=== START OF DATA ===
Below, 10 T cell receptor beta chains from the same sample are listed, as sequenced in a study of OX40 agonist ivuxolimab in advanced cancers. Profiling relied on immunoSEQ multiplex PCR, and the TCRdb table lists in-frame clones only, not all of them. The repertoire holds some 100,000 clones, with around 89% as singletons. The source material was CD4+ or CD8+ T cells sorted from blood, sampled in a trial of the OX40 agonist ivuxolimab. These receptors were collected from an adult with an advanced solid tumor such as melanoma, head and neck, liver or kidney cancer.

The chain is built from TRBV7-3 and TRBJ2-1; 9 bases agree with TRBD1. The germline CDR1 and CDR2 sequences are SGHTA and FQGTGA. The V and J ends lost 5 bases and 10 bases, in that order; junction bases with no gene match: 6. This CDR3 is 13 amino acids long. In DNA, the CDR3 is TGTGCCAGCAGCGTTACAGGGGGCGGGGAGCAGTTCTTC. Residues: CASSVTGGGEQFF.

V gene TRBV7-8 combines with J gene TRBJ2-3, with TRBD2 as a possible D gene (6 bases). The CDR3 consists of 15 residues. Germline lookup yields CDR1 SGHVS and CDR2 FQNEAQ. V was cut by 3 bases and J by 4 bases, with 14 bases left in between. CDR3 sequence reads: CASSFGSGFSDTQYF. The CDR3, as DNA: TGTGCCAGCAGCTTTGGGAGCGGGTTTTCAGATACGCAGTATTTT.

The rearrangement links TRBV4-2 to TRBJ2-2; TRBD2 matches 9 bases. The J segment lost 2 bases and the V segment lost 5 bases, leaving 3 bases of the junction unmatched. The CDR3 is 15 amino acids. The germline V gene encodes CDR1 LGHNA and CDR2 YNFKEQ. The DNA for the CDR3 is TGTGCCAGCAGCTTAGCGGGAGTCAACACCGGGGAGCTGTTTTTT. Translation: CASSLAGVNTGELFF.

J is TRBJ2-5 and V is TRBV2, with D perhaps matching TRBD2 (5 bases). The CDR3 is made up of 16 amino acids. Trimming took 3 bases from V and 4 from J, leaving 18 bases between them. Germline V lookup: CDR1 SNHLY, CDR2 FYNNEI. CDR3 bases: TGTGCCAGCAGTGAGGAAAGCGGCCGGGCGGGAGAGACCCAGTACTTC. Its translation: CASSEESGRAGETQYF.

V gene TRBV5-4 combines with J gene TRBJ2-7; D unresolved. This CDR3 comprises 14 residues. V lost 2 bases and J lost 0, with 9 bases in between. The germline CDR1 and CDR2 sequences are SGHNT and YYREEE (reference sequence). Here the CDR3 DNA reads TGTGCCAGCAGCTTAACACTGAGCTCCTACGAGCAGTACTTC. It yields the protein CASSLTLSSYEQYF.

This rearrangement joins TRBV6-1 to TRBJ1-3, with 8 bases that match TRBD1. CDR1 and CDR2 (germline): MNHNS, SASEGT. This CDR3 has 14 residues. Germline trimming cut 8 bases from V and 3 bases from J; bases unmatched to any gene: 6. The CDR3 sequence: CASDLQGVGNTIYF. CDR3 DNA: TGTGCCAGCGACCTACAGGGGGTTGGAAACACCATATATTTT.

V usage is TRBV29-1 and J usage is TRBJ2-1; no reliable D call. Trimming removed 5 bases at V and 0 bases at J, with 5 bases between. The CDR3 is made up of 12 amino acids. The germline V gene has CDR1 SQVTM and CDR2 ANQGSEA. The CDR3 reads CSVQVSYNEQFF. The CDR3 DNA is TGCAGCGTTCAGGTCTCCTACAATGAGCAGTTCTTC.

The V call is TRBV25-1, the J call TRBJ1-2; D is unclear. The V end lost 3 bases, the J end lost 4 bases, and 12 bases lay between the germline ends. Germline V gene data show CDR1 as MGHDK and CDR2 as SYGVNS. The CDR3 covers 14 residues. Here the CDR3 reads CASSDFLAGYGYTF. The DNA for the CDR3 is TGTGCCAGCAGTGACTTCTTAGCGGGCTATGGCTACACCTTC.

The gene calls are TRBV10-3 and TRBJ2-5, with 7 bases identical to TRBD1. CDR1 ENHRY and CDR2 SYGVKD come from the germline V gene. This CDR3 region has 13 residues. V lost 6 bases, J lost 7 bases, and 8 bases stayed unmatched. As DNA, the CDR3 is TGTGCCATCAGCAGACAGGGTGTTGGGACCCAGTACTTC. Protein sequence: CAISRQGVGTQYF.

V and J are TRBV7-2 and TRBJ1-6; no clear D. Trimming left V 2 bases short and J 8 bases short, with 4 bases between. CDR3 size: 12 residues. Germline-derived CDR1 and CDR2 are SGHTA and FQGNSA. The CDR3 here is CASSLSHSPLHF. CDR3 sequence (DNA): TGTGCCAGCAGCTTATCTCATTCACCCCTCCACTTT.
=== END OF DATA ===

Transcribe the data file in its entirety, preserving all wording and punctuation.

Below, 10 T cell receptor beta chains from the same sample are listed, as sequenced in a study of OX40 agonist ivuxolimab in advanced cancers. Profiling relied on immunoSEQ multiplex PCR, and the TCRdb table lists in-frame clones only, not all of them. The repertoire holds some 100,000 clones, with around 89% as singletons. The source material was CD4+ or CD8+ T cells sorted from blood, sampled in a trial of the OX40 agonist ivuxolimab. These receptors were collected from an adult with an advanced solid tumor such as melanoma, head and neck, liver or kidney cancer.

The chain is built from TRBV7-3 and TRBJ2-1; 9 bases agree with TRBD1. The germline CDR1 and CDR2 sequences are SGHTA and FQGTGA. The V and J ends lost 5 bases and 10 bases, in that order; junction bases with no gene match: 6. This CDR3 is 13 amino acids long. In DNA, the CDR3 is TGTGCCAGCAGCGTTACAGGGGGCGGGGAGCAGTTCTTC. Residues: CASSVTGGGEQFF.

V gene TRBV7-8 combines with J gene TRBJ2-3, with TRBD2 as a possible D gene (6 bases). The CDR3 consists of 15 residues. Germline lookup yields CDR1 SGHVS and CDR2 FQNEAQ. V was cut by 3 bases and J by 4 bases, with 14 bases left in between. CDR3 sequence reads: CASSFGSGFSDTQYF. The CDR3, as DNA: TGTGCCAGCAGCTTTGGGAGCGGGTTTTCAGATACGCAGTATTTT.

The rearrangement links TRBV4-2 to TRBJ2-2; TRBD2 matches 9 bases. The J segment lost 2 bases and the V segment lost 5 bases, leaving 3 bases of the junction unmatched. The CDR3 is 15 amino acids. The germline V gene encodes CDR1 LGHNA and CDR2 YNFKEQ. The DNA for the CDR3 is TGTGCCAGCAGCTTAGCGGGAGTCAACACCGGGGAGCTGTTTTTT. Translation: CASSLAGVNTGELFF.

J is TRBJ2-5 and V is TRBV2, with D perhaps matching TRBD2 (5 bases). The CDR3 is made up of 16 amino acids. Trimming took 3 bases from V and 4 from J, leaving 18 bases between them. Germline V lookup: CDR1 SNHLY, CDR2 FYNNEI. CDR3 bases: TGTGCCAGCAGTGAGGAAAGCGGCCGGGCGGGAGAGACCCAGTACTTC. Its translation: CASSEESGRAGETQYF.

V gene TRBV5-4 combines with J gene TRBJ2-7; D unresolved. This CDR3 comprises 14 residues. V lost 2 bases and J lost 0, with 9 bases in between. The germline CDR1 and CDR2 sequences are SGHNT and YYREEE (reference sequence). Here the CDR3 DNA reads TGTGCCAGCAGCTTAACACTGAGCTCCTACGAGCAGTACTTC. It yields the protein CASSLTLSSYEQYF.

This rearrangement joins TRBV6-1 to TRBJ1-3, with 8 bases that match TRBD1. CDR1 and CDR2 (germline): MNHNS, SASEGT. This CDR3 has 14 residues. Germline trimming cut 8 bases from V and 3 bases from J; bases unmatched to any gene: 6. The CDR3 sequence: CASDLQGVGNTIYF. CDR3 DNA: TGTGCCAGCGACCTACAGGGGGTTGGAAACACCATATATTTT.

V usage is TRBV29-1 and J usage is TRBJ2-1; no reliable D call. Trimming removed 5 bases at V and 0 bases at J, with 5 bases between. The CDR3 is made up of 12 amino acids. The germline V gene has CDR1 SQVTM and CDR2 ANQGSEA. The CDR3 reads CSVQVSYNEQFF. The CDR3 DNA is TGCAGCGTTCAGGTCTCCTACAATGAGCAGTTCTTC.

The V call is TRBV25-1, the J call TRBJ1-2; D is unclear. The V end lost 3 bases, the J end lost 4 bases, and 12 bases lay between the germline ends. Germline V gene data show CDR1 as MGHDK and CDR2 as SYGVNS. The CDR3 covers 14 residues. Here the CDR3 reads CASSDFLAGYGYTF. The DNA for the CDR3 is TGTGCCAGCAGTGACTTCTTAGCGGGCTATGGCTACACCTTC.

The gene calls are TRBV10-3 and TRBJ2-5, with 7 bases identical to TRBD1. CDR1 ENHRY and CDR2 SYGVKD come from the germline V gene. This CDR3 region has 13 residues. V lost 6 bases, J lost 7 bases, and 8 bases stayed unmatched. As DNA, the CDR3 is TGTGCCATCAGCAGACAGGGTGTTGGGACCCAGTACTTC. Protein sequence: CAISRQGVGTQYF.

V and J are TRBV7-2 and TRBJ1-6; no clear D. Trimming left V 2 bases short and J 8 bases short, with 4 bases between. CDR3 size: 12 residues. Germline-derived CDR1 and CDR2 are SGHTA and FQGNSA. The CDR3 here is CASSLSHSPLHF. CDR3 sequence (DNA): TGTGCCAGCAGCTTATCTCATTCACCCCTCCACTTT.